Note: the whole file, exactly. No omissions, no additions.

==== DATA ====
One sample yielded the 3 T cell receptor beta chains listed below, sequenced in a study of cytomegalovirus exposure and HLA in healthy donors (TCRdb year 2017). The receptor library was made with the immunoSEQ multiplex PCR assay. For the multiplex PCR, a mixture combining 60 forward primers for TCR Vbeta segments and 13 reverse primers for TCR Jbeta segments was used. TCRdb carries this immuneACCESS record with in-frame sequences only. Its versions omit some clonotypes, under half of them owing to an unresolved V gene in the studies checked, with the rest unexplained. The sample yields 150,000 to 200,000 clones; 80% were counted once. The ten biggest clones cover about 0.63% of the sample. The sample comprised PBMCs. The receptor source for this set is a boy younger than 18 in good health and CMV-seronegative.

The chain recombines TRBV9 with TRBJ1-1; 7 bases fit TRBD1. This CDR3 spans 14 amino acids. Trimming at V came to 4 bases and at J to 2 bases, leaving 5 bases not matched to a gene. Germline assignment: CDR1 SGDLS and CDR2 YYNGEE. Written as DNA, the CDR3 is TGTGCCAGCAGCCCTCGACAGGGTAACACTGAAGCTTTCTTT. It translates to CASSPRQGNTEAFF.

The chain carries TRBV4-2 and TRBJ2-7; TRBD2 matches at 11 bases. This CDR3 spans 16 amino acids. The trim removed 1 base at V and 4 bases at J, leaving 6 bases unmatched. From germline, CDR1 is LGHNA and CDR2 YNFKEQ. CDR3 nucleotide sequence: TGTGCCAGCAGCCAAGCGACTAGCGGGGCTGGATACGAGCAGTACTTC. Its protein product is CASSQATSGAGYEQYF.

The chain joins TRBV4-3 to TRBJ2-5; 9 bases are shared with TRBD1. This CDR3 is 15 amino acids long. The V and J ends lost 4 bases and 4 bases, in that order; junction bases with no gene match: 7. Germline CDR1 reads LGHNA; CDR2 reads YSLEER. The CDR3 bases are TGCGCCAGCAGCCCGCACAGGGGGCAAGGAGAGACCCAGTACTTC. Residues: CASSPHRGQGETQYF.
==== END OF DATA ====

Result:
One sample yielded the 3 T cell receptor beta chains listed below, sequenced in a study of cytomegalovirus exposure and HLA in healthy donors (TCRdb year 2017). The receptor library was made with the immunoSEQ multiplex PCR assay. For the multiplex PCR, a mixture combining 60 forward primers for TCR Vbeta segments and 13 reverse primers for TCR Jbeta segments was used. TCRdb carries this immuneACCESS record with in-frame sequences only. Its versions omit some clonotypes, under half of them owing to an unresolved V gene in the studies checked, with the rest unexplained. The sample yields 150,000 to 200,000 clones; 80% were counted once. The ten biggest clones cover about 0.63% of the sample. The sample comprised PBMCs. The receptor source for this set is a boy younger than 18 in good health and CMV-seronegative.

The chain recombines TRBV9 with TRBJ1-1; 7 bases fit TRBD1. This CDR3 spans 14 amino acids. Trimming at V came to 4 bases and at J to 2 bases, leaving 5 bases not matched to a gene. Germline assignment: CDR1 SGDLS and CDR2 YYNGEE. Written as DNA, the CDR3 is TGTGCCAGCAGCCCTCGACAGGGTAACACTGAAGCTTTCTTT. It translates to CASSPRQGNTEAFF.

The chain carries TRBV4-2 and TRBJ2-7; TRBD2 matches at 11 bases. This CDR3 spans 16 amino acids. The trim removed 1 base at V and 4 bases at J, leaving 6 bases unmatched. From germline, CDR1 is LGHNA and CDR2 YNFKEQ. CDR3 nucleotide sequence: TGTGCCAGCAGCCAAGCGACTAGCGGGGCTGGATACGAGCAGTACTTC. Its protein product is CASSQATSGAGYEQYF.

The chain joins TRBV4-3 to TRBJ2-5; 9 bases are shared with TRBD1. This CDR3 is 15 amino acids long. The V and J ends lost 4 bases and 4 bases, in that order; junction bases with no gene match: 7. Germline CDR1 reads LGHNA; CDR2 reads YSLEER. The CDR3 bases are TGCGCCAGCAGCCCGCACAGGGGGCAAGGAGAGACCCAGTACTTC. Residues: CASSPHRGQGETQYF.